Two FREE Science Writing Workshops in Newcastle, 15th August – a chance to enhance your skills…

Workshop by Heinrich-Boll-Stiftung CC BY-SA 2.0

…In digital communications to find out about social media as a pathway to impact and how to optimise your tweets, and to get the best out of communicating by newsletter.

Join Professor Mark Reed (Fast Track Impact) and Anne Liddon (Science Communications Manager, Newcastle University) on Wednesday, 15 August 2018

The Digital Academic from 13.00 to 15.00

To book your free place use the password “Newsletter” and follow this link:

Science Writing Workshop from 15:30 to 17:00

To book your free place use the password “Newsletter” and follow this link:




Find out the most important research questions facing government departments

Government Office for Science priority research areas published 

The Government Office for Science has launched a series of summaries about their priority research areas.  The Areas of Research Interest (ARI) documents detail the most important research questions facing government departments:

Eleven ARIs have been published so far and there are more in the pipeline. They are intended as a means to engage academia in dialogue around the research questions, in order for policy development and decision making to be informed by the best available scientific evidence, research and expertise. The ARIs each include contact details, for academics and researchers who wish to communicate with the originating departments about their contents.

ARI aim to improve how government departments:

  • align scientific and research evidence from academia with policy development and decision-making
  • engage with researchers
  • access stronger policy evidence bases at better value for money
  • share research commissions

Westminster and the Houses of Parliament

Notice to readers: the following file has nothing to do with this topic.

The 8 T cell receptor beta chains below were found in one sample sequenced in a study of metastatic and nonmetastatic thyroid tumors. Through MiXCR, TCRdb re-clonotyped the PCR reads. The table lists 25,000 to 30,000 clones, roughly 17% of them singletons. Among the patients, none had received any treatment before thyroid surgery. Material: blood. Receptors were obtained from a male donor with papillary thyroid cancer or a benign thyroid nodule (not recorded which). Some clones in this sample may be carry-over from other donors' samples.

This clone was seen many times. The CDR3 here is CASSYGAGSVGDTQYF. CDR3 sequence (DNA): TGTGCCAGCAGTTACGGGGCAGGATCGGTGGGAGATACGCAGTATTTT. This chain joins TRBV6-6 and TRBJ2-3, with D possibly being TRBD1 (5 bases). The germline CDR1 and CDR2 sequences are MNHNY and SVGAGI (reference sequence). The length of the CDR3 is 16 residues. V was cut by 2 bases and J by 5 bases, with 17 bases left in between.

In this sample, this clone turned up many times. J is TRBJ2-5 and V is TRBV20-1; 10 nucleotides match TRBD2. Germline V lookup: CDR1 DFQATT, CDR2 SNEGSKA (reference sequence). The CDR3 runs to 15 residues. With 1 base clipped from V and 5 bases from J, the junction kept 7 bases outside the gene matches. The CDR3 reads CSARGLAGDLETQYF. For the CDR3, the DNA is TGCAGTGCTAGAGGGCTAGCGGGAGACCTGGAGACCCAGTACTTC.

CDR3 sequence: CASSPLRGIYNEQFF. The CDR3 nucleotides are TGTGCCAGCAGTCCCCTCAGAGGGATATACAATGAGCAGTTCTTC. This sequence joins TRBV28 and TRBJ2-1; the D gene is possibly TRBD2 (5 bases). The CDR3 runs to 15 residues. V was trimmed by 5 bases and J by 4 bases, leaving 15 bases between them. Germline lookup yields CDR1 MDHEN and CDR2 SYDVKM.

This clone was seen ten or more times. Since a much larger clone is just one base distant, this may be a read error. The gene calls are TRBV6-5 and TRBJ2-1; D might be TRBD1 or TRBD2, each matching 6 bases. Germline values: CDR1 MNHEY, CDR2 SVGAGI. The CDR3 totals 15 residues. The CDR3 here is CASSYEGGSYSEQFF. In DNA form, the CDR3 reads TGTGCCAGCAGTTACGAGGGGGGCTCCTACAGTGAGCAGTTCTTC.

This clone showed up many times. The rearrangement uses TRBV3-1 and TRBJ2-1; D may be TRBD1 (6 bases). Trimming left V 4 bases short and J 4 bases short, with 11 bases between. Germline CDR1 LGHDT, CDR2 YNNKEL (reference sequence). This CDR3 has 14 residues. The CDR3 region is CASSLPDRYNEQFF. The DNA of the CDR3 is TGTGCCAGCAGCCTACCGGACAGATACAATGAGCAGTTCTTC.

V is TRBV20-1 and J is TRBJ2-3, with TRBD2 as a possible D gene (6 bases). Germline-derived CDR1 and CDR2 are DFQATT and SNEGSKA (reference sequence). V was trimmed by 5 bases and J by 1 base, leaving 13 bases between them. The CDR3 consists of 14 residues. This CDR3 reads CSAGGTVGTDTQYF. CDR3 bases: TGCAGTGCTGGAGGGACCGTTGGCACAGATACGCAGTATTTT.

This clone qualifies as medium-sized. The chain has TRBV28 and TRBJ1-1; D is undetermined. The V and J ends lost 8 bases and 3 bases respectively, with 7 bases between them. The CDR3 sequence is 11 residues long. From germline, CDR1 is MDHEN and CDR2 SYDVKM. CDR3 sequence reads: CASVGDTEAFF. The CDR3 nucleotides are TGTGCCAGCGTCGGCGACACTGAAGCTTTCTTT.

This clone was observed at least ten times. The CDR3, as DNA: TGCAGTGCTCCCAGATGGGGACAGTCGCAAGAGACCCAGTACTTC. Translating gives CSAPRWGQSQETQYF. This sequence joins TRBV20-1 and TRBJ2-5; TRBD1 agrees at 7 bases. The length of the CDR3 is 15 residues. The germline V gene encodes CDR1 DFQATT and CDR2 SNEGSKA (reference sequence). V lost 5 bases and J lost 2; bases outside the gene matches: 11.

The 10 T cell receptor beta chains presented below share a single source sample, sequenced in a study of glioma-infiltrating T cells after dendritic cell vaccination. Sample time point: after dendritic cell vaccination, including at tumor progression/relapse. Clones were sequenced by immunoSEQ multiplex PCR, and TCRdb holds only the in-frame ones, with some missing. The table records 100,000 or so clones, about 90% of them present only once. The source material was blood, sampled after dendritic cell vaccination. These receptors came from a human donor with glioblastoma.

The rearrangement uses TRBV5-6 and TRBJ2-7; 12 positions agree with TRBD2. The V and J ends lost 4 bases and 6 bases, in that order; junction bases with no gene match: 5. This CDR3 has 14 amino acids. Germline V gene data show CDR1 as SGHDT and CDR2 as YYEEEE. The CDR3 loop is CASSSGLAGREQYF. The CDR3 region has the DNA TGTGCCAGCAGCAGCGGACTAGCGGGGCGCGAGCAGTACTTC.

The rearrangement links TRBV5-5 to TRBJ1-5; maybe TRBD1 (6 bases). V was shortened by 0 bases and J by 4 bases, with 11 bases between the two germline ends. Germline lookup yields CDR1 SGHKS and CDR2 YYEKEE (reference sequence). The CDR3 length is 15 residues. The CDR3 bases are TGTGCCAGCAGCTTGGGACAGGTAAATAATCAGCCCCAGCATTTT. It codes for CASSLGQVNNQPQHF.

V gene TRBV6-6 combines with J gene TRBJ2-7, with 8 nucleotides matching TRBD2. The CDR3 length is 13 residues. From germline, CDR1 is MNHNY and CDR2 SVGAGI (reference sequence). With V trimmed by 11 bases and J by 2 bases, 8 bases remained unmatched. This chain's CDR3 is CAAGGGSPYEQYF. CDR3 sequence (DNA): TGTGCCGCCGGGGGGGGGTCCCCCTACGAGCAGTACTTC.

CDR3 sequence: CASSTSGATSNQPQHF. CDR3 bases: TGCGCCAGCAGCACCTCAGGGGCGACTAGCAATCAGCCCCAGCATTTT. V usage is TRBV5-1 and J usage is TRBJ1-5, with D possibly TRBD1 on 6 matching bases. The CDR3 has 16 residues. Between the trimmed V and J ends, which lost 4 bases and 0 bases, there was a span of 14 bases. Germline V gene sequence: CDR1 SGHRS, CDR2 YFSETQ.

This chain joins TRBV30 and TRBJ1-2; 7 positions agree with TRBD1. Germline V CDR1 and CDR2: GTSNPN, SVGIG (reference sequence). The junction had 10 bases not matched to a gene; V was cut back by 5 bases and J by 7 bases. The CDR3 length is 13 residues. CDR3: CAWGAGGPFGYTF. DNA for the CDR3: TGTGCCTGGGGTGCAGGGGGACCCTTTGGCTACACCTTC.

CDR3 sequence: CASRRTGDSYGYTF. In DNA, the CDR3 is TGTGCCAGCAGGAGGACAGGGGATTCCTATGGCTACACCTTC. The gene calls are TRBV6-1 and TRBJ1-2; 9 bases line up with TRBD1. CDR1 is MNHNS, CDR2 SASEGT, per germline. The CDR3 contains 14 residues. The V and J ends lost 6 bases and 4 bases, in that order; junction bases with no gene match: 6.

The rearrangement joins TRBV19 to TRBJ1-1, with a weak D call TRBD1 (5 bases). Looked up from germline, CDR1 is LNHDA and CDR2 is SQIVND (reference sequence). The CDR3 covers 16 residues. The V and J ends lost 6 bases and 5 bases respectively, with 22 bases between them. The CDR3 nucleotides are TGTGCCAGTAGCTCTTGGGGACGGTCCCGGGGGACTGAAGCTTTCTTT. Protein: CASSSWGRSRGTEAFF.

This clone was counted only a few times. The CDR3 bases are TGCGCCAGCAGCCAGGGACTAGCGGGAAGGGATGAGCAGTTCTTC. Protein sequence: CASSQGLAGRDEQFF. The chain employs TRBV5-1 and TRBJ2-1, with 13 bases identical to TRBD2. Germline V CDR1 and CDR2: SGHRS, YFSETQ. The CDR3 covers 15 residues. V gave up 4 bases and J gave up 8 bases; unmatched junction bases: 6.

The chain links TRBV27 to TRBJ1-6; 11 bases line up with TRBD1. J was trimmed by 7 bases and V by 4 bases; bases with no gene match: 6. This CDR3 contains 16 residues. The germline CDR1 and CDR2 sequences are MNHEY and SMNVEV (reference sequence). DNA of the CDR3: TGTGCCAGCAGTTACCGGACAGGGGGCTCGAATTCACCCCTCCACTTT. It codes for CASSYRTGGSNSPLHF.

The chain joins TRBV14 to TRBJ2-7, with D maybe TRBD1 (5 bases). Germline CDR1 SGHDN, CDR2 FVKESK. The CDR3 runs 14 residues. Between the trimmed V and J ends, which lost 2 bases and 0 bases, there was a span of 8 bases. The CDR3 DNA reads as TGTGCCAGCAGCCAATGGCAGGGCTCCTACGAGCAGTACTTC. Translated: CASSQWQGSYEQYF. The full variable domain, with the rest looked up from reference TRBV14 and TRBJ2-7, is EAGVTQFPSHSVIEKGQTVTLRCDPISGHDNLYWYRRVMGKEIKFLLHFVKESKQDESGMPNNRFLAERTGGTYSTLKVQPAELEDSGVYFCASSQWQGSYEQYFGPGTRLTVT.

The UK Parliament wants more academics to engage with them

From York to Dundee, over 50 academics and professional staff attended Wednesday’s information-packed Research, Impact and the UK Parliament event held here at Northumbria.

The key message was that the UK Parliament want academics and the research community to engage with them. They really really want to hear from YOU! This is great news as it could help you get your research into Parliament and make an impact on policy.

Here are their top tips:

  • The UK Parliament Universities Team have created a new Research Impact and Parliament webpage which is full of contact details and
    Palace of Westminster

    how to guides. Visit this page and explore all the links and resources.

  • Be active on twitter. Tweet about your research and follow @POST_UK and @YourUKParl.
  • Blog about your research. Write for informed, interested non-experts. This will make it easier for the research staff at UK Parliament to digest the information and recognise its value in meeting their specific needs and make it more likely that they will interact with you.
  • Sign up for email updates or follow relevant select committees on Twitter
  • If you respond to requests for evidence or make contact with Parliamentary staff, ensure you are writing for informed, interested, non-experts. Be concise, don’t use jargon and don’t expect them to already know about your expertise or research. When setting out your academic expertise (beyond answering the question asked or point of knowledge you are putting forward) link to your profile or additional pdf documents. This will ensure that the key message is not lost. Committees are cross-party, and you are most likely to be listened to if you are objective and do not (even unintentionally) appear to take a political side.